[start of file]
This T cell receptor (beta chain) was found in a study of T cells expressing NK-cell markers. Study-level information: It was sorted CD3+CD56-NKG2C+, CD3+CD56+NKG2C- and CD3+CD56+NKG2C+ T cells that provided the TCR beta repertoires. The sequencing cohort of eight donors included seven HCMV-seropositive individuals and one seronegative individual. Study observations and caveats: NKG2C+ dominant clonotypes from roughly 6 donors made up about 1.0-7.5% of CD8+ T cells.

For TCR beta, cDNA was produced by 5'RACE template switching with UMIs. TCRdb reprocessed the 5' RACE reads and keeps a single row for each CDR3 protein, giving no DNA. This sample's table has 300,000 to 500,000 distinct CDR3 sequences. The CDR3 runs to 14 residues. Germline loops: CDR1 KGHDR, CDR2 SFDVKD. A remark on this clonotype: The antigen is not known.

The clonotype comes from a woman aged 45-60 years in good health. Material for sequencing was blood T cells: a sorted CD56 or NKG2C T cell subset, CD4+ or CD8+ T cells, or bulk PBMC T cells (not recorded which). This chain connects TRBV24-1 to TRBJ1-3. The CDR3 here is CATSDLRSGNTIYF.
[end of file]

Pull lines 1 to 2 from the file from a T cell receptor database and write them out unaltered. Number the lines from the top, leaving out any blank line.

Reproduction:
This T cell receptor (beta chain) was found in a study of T cells expressing NK-cell markers. Study-level information: It was sorted CD3+CD56-NKG2C+, CD3+CD56+NKG2C- and CD3+CD56+NKG2C+ T cells that provided the TCR beta repertoires. The sequencing cohort of eight donors included seven HCMV-seropositive individuals and one seronegative individual. Study observations and caveats: NKG2C+ dominant clonotypes from roughly 6 donors made up about 1.0-7.5% of CD8+ T cells.

For TCR beta, cDNA was produced by 5'RACE template switching with UMIs. TCRdb reprocessed the 5' RACE reads and keeps a single row for each CDR3 protein, giving no DNA. This sample's table has 300,000 to 500,000 distinct CDR3 sequences. The CDR3 runs to 14 residues. Germline loops: CDR1 KGHDR, CDR2 SFDVKD. A remark on this clonotype: The antigen is not known.